BEIRUT: With Mitt Romney’s bid to become the Republican candidate for the  U.S. presidential election gaining ground with his win in the Iowa caucus, many  around the world are wondering what his foreign policy would have in store  should he reach the White House.

When it comes to the Middle East, alarms have been raised in some corners  over his decision to appoint as his top adviser on the region Walid Phares, a  leading figure in right-wing Christian militias during Lebanon’s 1975-1990 Civil  War and a former adviser to Lebanese Forces leader Samir Geagea.

Critics have also  focused on Phares’ subsequent roles in the United States, where he has served as  a “terrorism expert” for Fox News and the Christian Broadcasting Network. During  these shows, he has warned that jihadists are the enemy, and that the U.S. must  act preemptively to defeat them.

“An adviser on the Middle East should be more sensitive and neutral. Walid  Phares is very extreme. He leans toward being an Islamo-phobe,” Warren David,  president of the Arab-American civil rights group, the Anti-Discrimination  Committee told The Daily Star. “I would think that most Lebanese Christians  don’t agree with his viewpoints.”

David, who himself is a Lebanese-American Christian, adds, “Fortunately, he’s  in the minority. But when you see it from one of your own it’s  discouraging.”

Joseph Nehme, a spokesperson for the Lebanese Forces told The Daily Star that  he remembers Phares from his days in Lebanon, describing him as “a nice person,” but declined to comment any further.

Phares has reportedly declared that Lebanese Christians were ethnically  distinct from Arabs, and during the Civil War he “lectured militiamen, telling  them they were part of a civilizational holy war,” according to an October  investigative report by the U.S. magazine Mother Jones.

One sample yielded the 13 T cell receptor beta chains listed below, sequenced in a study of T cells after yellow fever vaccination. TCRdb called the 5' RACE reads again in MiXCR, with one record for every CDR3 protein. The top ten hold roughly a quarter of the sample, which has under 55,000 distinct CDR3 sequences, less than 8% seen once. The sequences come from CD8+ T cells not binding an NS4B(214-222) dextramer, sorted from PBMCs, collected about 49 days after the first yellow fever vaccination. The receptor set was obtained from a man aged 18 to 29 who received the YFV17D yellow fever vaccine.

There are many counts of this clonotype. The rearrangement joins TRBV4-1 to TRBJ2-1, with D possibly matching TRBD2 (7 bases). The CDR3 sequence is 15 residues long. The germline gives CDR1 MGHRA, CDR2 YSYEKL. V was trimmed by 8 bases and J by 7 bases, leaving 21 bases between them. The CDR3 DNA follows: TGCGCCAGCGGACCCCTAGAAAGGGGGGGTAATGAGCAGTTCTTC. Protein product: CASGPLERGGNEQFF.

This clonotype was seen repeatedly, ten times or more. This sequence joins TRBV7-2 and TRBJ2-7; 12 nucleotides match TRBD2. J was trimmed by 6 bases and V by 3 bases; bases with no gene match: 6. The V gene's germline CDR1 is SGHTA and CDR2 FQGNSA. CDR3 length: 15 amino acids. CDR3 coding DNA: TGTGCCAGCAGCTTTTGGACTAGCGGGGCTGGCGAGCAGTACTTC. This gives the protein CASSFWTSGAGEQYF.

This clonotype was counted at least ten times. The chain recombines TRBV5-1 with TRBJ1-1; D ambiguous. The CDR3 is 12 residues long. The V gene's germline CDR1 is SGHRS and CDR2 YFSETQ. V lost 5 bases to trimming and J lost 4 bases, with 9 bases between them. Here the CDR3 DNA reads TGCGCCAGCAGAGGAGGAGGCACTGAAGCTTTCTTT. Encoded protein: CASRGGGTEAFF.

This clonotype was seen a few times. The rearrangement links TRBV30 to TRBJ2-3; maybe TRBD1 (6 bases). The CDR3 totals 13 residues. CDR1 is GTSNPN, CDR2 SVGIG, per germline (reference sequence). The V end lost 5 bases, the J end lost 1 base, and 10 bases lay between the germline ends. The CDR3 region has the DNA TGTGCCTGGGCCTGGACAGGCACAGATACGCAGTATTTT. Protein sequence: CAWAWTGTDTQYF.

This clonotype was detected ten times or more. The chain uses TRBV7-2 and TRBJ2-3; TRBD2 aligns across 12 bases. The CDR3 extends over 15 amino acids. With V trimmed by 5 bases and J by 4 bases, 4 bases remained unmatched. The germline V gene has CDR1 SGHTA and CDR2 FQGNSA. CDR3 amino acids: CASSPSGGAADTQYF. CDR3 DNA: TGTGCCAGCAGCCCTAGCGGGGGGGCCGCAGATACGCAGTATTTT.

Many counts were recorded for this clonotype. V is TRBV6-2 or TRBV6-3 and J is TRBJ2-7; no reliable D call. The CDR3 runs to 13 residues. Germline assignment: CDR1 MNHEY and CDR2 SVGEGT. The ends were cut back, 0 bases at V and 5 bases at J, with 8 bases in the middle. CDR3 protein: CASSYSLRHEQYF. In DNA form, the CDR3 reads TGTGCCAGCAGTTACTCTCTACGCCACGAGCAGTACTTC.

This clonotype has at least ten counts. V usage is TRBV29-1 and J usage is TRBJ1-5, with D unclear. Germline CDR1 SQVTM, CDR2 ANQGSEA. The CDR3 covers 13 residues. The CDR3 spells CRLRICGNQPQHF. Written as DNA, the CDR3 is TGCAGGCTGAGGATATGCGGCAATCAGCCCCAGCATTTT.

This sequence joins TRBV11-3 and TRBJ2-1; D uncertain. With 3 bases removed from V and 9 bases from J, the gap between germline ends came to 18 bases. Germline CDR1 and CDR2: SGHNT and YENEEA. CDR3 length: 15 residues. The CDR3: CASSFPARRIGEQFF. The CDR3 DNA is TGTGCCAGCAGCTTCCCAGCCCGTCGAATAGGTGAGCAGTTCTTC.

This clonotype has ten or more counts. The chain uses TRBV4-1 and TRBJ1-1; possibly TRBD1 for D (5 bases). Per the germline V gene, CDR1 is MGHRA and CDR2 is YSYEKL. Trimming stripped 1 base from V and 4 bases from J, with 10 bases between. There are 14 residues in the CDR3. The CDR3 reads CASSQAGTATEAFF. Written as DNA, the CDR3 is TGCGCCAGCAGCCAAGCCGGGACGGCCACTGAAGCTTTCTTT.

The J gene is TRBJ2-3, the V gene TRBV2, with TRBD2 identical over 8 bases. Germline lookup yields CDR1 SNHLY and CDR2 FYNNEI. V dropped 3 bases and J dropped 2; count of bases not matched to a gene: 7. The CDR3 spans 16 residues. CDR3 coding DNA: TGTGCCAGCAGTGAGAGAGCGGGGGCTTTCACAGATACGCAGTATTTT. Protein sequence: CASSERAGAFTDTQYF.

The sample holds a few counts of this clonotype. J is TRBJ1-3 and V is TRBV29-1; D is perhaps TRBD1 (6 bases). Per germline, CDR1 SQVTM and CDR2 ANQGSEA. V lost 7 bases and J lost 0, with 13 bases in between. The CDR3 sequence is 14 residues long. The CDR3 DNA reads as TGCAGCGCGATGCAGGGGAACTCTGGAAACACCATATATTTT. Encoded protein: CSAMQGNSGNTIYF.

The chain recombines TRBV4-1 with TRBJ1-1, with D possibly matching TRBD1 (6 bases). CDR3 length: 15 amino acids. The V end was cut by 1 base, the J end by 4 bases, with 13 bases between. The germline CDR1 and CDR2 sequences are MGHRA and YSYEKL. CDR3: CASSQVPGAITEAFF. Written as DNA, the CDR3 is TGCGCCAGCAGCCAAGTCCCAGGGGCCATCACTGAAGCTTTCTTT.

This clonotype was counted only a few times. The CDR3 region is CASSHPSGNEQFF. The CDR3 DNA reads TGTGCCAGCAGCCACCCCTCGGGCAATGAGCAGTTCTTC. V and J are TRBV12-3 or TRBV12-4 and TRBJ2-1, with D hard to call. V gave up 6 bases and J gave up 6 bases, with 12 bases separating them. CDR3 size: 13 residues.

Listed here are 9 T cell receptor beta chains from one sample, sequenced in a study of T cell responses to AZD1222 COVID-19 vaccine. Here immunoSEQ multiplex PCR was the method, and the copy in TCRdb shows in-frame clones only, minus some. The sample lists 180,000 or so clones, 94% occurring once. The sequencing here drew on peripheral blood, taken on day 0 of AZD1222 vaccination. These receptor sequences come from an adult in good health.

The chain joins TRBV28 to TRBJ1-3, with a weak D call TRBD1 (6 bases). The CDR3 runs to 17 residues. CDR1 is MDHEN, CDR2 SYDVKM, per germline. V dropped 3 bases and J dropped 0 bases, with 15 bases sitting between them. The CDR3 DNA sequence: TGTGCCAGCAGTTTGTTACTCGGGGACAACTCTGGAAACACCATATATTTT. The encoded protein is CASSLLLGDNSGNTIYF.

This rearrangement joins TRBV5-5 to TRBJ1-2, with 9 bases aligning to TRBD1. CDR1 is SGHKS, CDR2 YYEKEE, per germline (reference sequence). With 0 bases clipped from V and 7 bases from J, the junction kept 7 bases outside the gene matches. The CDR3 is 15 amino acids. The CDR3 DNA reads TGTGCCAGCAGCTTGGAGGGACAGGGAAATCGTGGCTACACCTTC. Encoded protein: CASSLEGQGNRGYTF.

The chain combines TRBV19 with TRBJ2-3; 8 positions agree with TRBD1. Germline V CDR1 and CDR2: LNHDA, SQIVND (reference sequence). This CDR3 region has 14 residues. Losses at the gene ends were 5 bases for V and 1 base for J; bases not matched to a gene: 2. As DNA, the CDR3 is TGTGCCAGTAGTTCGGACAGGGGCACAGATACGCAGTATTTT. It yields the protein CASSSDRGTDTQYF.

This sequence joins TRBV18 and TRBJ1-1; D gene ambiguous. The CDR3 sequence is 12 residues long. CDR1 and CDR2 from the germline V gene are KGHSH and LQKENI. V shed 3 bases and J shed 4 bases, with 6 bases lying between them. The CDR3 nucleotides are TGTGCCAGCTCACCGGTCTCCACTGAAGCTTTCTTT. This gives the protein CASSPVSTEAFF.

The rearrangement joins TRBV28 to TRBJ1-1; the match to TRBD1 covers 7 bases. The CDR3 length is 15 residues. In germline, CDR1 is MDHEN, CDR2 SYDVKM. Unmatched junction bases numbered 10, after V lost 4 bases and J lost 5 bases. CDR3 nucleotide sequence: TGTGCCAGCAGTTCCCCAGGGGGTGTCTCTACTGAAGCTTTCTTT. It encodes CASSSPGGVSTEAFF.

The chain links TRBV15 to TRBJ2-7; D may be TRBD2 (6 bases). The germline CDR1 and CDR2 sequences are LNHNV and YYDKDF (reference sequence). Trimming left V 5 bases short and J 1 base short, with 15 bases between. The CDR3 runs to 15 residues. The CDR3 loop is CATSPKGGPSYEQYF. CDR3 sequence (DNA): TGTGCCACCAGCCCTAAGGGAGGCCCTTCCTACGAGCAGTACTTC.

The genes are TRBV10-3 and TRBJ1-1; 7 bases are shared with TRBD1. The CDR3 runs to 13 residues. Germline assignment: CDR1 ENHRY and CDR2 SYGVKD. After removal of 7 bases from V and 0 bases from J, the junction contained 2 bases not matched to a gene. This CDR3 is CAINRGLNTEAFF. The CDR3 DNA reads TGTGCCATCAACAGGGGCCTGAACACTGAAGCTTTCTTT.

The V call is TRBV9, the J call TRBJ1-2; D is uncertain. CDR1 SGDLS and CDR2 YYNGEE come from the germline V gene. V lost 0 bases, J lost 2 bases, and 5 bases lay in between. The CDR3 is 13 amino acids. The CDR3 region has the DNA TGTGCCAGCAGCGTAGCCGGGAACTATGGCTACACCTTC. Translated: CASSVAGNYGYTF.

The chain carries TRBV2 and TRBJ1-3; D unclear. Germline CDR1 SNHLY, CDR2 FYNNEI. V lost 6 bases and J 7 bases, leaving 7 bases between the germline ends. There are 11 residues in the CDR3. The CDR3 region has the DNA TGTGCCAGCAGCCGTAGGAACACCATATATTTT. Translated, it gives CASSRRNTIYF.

Since his arrival in the U.S. in 1990, he has reportedly been featured as a  Middle East expert by the David Project, Israel’s college campus coalition; and  the Israeli-linked groups Jihad Watch and Middle East Forum; he is also an  associate with Israel’s Ariel Center for Policy Research and a senior fellow at  the Foundation for Defense of Democracies, an organization established after  9/11, which advocates U.S. military intervention in Muslim-majority  countries.

“Anyone comfortable with those associations should not be advising the  president,” says Corey Saylor, National Legislative Director at the Council on  American-Islamic Relations (CAIR), who has been researching Phares’ background  for about a year, ever since his appointment last February as a witness at  hearings by the House Committee on Homeland Security entitled “The Extent of  Radicalization in the American Muslim Community and That Community’s  Response.”

In a letter last February to Peter King, the Republican U.S. House  Representative who led the hearings, CAIR stated that “Mr. Phares’s prior  position in, and association with, organizations and militia groups known for  carrying out massacres and systematic torture raise reasonable concerns  regarding his relevance to any sober and objective hearing.”

The U.S. Muslim civil rights group is referring to his position during the  Lebanese Civil War in the Lebanese Forces, the Christian militia which was  implicated by Israel’s official Kahan inquiry in the 1982 massacre of civilians  at the Sabra and Shatila in Beirut.